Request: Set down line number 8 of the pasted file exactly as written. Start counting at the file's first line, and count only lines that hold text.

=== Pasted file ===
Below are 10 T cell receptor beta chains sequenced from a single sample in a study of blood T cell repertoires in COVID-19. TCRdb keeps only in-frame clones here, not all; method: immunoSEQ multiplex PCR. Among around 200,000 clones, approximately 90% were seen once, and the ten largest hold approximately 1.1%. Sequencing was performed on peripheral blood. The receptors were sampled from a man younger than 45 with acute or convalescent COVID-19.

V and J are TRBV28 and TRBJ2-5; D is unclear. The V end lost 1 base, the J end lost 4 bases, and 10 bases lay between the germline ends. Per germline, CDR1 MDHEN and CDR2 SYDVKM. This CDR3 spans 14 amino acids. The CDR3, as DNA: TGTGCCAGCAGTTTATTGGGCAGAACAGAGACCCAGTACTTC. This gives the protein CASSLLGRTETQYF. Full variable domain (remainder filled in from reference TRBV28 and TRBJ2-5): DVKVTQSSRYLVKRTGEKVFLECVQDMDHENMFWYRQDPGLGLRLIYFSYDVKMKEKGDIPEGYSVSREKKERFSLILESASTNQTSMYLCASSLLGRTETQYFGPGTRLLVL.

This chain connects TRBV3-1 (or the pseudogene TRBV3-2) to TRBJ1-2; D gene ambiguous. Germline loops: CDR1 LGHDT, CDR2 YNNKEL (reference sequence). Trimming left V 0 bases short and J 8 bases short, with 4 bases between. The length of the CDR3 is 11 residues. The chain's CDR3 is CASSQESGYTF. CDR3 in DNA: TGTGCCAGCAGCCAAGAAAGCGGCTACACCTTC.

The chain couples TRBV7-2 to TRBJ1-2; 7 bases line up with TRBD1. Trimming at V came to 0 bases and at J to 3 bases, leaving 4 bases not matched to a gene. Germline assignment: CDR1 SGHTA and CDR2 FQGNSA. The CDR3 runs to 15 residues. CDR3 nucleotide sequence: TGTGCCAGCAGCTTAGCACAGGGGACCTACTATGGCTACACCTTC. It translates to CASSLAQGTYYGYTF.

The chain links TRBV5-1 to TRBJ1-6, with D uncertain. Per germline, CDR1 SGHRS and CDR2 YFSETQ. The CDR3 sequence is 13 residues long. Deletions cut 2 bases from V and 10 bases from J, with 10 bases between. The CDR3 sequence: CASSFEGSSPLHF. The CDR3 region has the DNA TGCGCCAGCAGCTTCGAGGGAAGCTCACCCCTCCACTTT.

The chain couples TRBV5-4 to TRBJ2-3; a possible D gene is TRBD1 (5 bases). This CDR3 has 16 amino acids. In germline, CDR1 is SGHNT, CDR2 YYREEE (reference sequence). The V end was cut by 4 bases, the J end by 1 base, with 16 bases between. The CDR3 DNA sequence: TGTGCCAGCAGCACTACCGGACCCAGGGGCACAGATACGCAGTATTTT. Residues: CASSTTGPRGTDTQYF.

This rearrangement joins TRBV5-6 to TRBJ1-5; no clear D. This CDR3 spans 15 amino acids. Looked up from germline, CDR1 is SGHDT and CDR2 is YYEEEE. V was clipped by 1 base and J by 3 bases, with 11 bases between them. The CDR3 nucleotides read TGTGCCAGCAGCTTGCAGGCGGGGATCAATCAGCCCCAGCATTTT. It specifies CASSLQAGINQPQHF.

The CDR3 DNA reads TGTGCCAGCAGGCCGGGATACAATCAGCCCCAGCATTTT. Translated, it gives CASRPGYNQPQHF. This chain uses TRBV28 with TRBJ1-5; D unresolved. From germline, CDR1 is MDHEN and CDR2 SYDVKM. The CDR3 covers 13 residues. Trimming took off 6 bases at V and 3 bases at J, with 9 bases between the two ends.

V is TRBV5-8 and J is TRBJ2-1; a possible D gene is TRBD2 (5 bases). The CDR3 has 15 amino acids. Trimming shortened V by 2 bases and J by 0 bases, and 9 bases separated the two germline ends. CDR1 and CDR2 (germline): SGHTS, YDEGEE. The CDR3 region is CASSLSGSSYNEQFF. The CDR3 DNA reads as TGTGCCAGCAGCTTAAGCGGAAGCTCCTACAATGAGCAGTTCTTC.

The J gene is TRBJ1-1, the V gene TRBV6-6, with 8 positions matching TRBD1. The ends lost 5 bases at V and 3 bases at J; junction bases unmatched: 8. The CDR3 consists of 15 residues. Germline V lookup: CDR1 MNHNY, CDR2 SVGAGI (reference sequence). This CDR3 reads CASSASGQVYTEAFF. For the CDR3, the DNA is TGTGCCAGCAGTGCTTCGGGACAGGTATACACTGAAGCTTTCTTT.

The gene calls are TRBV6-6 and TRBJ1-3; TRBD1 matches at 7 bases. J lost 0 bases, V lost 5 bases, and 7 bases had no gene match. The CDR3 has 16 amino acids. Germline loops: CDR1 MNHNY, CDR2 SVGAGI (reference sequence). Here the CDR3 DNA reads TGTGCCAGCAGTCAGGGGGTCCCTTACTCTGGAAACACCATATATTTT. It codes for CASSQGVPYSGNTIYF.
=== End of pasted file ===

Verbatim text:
The CDR3 DNA reads TGTGCCAGCAGGCCGGGATACAATCAGCCCCAGCATTTT. Translated, it gives CASRPGYNQPQHF. This chain uses TRBV28 with TRBJ1-5; D unresolved. From germline, CDR1 is MDHEN and CDR2 SYDVKM. The CDR3 covers 13 residues. Trimming took off 6 bases at V and 3 bases at J, with 9 bases between the two ends.